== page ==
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Rates rise, but sterling falls

Laith Khalaf | 2 November 2017 | A A A

You’re about to read press releases, which we’ve written for media use only. They’re not intended for individual investors. They’re not personal advice and don’t include any recommendations.

No recommendation

You’re about to read press releases, which we’ve written for media use only. They’re not intended for individual investors. They’re not personal advice and don’t include any recommendations.

Media contact:

Laith Khalaf

Senior Analyst

Direct Line: 0117 980 9866

Mobile: 07977570820

Email: laith.khalaf@hl.co.uk

Laith Khalaf, Senior Analyst, Hargreaves Lansdown comments on the Bank of England’s decision to raise interest rates:

‘This rate rise is about as much of a surprise as the Bake Off winner, and indeed markets have been pricing this in for some considerable time.

However, the initial reaction of the market didn’t go according to the script, with both the pound and gilt yields falling, showing that it’s often better to travel than to arrive. The reaction was probably in response to the dovish commentary surrounding the rate rise, with the MPC statement saying that future rate rises would be gradual and limited, and highlighting risks to the outlook, notably Brexit.

It’s a highly symbolic moment, as this rate rise has been ten years in the making, and it’s the first hike since the financial crisis prompted the central bank to take emergency measures to prop up the UK economy, by slashing rates and introducing QE.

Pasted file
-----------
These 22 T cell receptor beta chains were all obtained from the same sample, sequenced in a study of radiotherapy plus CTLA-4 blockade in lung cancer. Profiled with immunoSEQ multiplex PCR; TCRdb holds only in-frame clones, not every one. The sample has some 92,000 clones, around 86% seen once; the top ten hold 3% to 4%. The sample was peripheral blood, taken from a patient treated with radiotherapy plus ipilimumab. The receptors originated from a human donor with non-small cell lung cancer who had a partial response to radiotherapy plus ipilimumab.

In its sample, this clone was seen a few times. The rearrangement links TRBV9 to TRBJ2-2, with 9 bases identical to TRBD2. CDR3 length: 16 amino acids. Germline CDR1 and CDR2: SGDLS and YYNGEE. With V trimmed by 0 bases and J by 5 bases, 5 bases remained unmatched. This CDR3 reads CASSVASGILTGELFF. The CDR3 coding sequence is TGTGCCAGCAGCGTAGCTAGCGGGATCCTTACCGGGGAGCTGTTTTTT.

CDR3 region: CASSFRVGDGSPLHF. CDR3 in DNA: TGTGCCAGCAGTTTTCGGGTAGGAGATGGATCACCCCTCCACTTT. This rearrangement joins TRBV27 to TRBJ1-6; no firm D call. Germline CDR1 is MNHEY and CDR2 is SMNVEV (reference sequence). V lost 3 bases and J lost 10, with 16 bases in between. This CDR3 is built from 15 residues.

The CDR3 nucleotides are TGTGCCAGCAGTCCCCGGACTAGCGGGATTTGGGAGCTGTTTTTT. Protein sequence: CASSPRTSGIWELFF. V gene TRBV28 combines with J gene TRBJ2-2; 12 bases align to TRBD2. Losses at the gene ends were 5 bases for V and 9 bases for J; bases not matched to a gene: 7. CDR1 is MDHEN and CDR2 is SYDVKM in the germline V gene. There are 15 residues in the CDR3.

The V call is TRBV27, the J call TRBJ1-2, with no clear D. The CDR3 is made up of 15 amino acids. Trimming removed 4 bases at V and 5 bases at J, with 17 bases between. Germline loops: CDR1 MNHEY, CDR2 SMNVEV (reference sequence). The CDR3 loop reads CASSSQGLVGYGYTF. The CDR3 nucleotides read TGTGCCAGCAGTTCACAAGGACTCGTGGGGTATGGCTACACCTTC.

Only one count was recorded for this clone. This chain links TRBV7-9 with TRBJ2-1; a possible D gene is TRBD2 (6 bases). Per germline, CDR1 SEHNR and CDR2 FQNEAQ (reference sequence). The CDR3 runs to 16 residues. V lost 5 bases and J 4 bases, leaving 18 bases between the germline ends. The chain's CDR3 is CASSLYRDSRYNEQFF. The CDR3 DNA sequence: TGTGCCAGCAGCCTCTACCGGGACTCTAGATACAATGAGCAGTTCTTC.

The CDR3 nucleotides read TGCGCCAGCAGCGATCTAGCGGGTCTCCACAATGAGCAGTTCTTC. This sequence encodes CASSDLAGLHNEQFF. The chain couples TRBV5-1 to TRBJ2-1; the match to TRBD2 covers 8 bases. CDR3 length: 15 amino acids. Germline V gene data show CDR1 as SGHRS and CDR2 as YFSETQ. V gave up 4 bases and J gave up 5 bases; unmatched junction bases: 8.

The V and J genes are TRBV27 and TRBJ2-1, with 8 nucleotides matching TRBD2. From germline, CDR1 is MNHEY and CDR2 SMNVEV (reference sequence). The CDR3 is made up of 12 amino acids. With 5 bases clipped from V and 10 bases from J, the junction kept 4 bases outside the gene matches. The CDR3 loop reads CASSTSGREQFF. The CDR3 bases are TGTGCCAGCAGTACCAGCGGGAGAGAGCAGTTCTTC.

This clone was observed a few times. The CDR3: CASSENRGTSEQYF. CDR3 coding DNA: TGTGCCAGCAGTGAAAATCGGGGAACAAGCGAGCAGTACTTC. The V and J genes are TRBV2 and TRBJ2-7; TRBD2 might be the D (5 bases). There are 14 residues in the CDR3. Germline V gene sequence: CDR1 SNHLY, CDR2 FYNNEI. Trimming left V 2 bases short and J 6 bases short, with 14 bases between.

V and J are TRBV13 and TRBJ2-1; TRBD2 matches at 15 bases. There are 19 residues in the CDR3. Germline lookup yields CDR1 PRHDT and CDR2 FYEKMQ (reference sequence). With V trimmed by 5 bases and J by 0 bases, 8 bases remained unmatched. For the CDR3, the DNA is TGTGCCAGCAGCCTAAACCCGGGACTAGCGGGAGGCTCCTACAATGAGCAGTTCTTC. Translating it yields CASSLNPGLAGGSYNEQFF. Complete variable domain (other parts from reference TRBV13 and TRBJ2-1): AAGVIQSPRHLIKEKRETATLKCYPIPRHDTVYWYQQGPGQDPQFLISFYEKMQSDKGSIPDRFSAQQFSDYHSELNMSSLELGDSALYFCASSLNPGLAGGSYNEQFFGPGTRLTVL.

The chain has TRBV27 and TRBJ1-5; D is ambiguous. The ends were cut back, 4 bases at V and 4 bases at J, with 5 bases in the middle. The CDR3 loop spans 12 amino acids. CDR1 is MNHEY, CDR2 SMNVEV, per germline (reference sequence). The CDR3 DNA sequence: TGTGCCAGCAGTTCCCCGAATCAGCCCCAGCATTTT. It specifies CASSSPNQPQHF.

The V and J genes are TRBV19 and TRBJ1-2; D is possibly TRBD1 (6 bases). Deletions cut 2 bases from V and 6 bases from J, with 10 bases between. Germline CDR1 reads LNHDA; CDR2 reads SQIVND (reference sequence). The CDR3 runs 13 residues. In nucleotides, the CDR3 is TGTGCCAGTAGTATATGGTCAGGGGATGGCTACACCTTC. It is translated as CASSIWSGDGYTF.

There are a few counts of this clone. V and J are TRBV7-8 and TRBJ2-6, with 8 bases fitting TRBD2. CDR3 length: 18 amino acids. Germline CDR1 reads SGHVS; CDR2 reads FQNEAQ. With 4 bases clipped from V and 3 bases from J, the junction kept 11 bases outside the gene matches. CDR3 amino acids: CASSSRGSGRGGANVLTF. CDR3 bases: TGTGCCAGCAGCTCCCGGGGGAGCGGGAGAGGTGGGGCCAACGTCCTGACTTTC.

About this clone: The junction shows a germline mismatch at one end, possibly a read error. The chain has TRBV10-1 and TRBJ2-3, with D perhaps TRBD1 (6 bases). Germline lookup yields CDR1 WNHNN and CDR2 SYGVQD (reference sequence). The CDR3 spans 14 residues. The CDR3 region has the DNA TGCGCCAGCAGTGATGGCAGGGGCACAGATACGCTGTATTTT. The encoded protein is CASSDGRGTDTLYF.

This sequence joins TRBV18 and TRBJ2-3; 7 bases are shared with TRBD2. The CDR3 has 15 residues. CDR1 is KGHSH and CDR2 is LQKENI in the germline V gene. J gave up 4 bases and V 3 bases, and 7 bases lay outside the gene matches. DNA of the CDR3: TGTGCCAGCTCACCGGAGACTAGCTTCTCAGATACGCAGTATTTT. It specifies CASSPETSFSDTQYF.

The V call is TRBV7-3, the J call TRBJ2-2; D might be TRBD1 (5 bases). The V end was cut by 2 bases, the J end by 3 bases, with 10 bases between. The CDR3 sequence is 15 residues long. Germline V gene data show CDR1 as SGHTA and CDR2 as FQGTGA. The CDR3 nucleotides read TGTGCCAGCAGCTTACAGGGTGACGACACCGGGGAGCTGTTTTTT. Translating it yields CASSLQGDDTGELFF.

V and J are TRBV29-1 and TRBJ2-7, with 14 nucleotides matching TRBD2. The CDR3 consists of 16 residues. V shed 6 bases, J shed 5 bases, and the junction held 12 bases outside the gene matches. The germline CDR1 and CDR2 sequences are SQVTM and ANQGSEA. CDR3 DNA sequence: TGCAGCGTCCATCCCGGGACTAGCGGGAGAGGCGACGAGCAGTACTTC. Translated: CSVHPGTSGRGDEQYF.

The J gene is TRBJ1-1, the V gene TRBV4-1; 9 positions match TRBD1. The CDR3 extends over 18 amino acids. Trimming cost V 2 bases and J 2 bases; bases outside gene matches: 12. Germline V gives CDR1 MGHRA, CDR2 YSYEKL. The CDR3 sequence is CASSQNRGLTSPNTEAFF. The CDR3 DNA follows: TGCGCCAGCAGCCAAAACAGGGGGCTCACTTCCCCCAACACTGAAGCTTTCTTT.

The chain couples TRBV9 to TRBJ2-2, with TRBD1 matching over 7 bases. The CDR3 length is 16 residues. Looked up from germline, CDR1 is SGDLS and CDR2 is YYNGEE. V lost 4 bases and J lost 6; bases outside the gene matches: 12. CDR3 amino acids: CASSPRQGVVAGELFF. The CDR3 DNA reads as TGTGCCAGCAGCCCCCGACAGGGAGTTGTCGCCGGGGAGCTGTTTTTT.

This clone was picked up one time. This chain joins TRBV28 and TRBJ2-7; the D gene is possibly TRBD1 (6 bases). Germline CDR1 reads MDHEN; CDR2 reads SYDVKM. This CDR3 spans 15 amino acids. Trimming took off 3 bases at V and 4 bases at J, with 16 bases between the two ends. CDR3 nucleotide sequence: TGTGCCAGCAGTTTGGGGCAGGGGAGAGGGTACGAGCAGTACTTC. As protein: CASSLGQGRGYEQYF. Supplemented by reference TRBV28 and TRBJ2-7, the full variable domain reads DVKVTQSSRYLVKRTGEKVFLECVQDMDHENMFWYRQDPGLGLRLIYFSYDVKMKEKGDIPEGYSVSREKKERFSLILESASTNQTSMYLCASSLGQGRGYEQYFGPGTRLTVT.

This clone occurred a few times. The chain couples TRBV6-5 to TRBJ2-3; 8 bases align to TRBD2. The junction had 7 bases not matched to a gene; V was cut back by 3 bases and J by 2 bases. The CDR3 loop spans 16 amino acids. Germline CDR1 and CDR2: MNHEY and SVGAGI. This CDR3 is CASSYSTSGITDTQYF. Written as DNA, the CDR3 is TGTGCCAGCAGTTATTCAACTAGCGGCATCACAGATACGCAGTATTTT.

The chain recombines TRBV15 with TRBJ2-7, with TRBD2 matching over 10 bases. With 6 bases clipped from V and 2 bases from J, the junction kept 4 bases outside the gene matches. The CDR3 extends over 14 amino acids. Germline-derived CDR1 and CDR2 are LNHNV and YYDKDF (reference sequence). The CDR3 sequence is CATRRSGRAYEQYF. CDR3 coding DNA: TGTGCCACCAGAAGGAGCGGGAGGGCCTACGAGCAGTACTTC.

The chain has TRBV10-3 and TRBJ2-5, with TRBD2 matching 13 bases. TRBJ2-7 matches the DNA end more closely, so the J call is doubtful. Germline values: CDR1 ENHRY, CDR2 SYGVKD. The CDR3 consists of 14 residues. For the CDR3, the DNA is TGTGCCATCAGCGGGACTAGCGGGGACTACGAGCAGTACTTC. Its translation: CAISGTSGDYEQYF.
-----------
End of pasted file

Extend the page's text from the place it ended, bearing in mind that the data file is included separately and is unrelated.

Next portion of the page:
In theory this is good news for savers and bad news for borrowers, but if we think back to the last time interest rates were at 0.5% (only last summer), this was hardly halcyon days of for cash savers, and borrowing was far from prohibitively expensive. Monetary policy was still very, very loose.

That remains the case today, and a rate rise doesn’t change conditions on the ground too much. Indeed banks aren’t likely to pass rises on to cash savers too quickly, preferring instead to boost their own coffers for as long as possible.

Looking forward rates are still expected to rise slowly and gradually, because the Bank of England doesn’t want to push UK consumers to far too soon. However these low rates will continue to provide cash savers with little protection from the onslaught of inflation.’


You’re about to read press releases, which we’ve written for media use only. They’re not intended for individual investors. They’re not personal advice and don’t include any recommendations.